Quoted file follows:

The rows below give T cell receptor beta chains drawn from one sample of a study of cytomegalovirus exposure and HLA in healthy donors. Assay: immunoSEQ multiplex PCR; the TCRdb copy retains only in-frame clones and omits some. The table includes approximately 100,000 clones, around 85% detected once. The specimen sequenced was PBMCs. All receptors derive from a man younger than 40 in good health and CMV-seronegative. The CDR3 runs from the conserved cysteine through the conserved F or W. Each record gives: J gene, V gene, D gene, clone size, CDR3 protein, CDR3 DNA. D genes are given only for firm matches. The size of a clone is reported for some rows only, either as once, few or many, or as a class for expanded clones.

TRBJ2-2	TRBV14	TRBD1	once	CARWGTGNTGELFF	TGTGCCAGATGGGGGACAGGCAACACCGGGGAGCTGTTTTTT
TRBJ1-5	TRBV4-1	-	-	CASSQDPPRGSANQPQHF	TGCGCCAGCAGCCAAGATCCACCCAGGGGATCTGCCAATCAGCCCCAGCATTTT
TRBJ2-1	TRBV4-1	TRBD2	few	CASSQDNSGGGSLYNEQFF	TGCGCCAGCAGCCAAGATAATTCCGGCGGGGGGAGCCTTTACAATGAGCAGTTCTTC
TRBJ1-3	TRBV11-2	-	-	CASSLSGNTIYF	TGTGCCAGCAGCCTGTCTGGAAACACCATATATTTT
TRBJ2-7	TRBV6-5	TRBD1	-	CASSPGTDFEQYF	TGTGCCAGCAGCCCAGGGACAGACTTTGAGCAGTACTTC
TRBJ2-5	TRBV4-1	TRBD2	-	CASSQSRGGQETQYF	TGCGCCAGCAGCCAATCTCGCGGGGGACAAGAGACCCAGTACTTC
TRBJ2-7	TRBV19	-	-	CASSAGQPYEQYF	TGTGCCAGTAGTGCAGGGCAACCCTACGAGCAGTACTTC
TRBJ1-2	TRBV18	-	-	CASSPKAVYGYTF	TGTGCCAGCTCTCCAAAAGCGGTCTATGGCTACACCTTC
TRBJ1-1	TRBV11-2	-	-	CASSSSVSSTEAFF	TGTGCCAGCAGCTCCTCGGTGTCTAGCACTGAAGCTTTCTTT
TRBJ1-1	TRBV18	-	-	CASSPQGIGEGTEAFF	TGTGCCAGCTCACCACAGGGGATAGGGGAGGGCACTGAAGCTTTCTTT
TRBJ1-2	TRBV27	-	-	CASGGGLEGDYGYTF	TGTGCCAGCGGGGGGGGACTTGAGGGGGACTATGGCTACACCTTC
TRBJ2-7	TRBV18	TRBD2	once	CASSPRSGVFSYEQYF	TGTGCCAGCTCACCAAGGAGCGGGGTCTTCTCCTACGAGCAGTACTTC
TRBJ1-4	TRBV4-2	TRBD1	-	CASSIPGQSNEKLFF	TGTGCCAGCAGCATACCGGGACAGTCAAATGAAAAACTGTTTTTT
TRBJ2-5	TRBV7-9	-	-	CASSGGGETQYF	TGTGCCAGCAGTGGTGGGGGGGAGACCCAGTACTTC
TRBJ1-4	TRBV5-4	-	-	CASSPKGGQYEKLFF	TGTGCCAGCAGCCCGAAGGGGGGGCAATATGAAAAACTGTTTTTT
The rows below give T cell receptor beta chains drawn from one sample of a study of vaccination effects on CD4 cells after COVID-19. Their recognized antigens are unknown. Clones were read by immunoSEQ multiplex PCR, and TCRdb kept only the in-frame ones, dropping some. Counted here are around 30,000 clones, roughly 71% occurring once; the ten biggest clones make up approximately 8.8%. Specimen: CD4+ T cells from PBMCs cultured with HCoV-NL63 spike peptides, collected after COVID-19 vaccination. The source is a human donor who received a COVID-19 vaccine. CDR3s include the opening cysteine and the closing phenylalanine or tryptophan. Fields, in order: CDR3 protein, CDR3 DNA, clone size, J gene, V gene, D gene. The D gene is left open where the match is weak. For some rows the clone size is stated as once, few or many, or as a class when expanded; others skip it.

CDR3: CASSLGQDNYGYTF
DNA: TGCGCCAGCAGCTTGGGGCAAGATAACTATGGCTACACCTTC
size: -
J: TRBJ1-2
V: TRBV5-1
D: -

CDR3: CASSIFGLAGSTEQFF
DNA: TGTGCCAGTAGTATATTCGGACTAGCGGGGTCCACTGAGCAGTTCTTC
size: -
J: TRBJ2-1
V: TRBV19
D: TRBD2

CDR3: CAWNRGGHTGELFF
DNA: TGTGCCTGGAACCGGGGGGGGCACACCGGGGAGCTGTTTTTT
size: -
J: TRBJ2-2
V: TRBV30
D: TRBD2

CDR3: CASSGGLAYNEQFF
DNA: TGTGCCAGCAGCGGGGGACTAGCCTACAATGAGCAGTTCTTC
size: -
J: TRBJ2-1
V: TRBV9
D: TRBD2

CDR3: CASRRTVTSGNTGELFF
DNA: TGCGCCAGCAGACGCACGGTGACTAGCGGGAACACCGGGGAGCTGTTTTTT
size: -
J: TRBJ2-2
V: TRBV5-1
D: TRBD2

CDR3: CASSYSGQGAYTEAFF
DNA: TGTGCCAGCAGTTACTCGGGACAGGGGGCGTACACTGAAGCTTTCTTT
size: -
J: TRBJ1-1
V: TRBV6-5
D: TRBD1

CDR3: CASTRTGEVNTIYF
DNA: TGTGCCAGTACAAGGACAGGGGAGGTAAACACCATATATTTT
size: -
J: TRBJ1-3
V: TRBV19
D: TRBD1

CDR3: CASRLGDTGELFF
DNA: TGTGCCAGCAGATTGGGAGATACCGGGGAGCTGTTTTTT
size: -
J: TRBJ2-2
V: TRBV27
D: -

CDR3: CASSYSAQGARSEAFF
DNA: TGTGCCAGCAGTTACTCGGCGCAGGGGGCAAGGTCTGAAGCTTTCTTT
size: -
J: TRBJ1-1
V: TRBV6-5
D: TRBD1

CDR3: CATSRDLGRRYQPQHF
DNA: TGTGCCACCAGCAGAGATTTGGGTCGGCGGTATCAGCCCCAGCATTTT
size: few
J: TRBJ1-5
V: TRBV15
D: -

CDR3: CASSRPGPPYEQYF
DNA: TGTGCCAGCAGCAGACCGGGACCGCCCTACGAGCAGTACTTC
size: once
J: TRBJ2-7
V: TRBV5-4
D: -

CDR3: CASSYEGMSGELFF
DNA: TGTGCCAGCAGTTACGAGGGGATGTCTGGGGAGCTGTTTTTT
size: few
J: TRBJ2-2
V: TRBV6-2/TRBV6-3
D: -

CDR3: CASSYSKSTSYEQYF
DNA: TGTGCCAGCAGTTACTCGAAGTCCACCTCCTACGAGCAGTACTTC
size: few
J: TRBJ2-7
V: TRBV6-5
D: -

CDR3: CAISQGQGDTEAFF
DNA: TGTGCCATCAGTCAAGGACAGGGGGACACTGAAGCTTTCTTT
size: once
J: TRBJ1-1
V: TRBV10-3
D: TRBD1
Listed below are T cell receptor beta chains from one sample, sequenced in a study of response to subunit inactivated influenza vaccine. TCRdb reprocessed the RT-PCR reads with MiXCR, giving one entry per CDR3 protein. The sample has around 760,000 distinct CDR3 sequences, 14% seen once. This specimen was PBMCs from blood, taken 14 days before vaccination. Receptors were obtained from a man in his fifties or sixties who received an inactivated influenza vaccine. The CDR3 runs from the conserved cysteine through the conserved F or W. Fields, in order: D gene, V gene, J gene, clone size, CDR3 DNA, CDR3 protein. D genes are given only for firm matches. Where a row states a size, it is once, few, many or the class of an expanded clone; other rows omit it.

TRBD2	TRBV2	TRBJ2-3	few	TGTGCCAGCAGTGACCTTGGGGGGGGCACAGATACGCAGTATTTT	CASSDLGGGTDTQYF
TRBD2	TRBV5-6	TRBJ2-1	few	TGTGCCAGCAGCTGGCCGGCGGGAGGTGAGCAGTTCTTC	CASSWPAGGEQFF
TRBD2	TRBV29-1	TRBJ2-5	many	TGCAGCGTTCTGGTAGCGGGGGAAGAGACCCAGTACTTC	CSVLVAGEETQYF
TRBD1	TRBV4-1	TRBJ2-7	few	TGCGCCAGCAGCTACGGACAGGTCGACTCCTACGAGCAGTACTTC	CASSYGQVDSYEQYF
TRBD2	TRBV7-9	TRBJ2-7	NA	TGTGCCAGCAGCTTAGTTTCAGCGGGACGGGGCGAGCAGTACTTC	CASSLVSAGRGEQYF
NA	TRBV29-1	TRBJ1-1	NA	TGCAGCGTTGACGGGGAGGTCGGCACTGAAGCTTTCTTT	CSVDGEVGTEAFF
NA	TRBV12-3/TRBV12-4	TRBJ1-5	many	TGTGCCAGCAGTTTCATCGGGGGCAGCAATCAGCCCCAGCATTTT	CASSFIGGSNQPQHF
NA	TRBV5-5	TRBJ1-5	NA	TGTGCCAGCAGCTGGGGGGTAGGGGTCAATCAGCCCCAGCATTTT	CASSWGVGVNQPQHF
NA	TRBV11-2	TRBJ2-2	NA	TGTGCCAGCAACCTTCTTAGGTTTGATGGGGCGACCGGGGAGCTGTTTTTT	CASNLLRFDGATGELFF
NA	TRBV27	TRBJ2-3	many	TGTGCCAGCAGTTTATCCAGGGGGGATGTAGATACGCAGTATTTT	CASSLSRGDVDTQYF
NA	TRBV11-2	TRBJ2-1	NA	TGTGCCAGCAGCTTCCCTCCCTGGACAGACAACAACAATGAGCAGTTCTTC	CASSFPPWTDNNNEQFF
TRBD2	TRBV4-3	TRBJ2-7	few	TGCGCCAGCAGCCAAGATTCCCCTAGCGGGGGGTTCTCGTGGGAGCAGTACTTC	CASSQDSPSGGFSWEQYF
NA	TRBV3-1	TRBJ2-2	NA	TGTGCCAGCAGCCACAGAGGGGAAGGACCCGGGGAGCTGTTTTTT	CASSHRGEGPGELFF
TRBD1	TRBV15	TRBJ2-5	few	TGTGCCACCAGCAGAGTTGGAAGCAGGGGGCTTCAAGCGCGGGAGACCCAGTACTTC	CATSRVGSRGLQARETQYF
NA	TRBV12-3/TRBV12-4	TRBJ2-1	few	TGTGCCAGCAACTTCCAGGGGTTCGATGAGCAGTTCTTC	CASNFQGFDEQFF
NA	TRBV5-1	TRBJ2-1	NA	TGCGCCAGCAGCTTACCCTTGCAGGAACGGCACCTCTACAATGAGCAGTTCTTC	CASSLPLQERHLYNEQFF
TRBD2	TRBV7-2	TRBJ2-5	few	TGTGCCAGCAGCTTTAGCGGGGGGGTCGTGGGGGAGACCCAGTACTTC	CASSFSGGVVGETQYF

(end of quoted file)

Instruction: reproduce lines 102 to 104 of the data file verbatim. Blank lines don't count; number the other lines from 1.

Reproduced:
Listed below are T cell receptor beta chains from one sample, sequenced in a study of response to subunit inactivated influenza vaccine. TCRdb reprocessed the RT-PCR reads with MiXCR, giving one entry per CDR3 protein. The sample has around 760,000 distinct CDR3 sequences, 14% seen once. This specimen was PBMCs from blood, taken 14 days before vaccination. Receptors were obtained from a man in his fifties or sixties who received an inactivated influenza vaccine. The CDR3 runs from the conserved cysteine through the conserved F or W. Fields, in order: D gene, V gene, J gene, clone size, CDR3 DNA, CDR3 protein. D genes are given only for firm matches. Where a row states a size, it is once, few, many or the class of an expanded clone; other rows omit it.

TRBD2	TRBV2	TRBJ2-3	few	TGTGCCAGCAGTGACCTTGGGGGGGGCACAGATACGCAGTATTTT	CASSDLGGGTDTQYF
TRBD2	TRBV5-6	TRBJ2-1	few	TGTGCCAGCAGCTGGCCGGCGGGAGGTGAGCAGTTCTTC	CASSWPAGGEQFF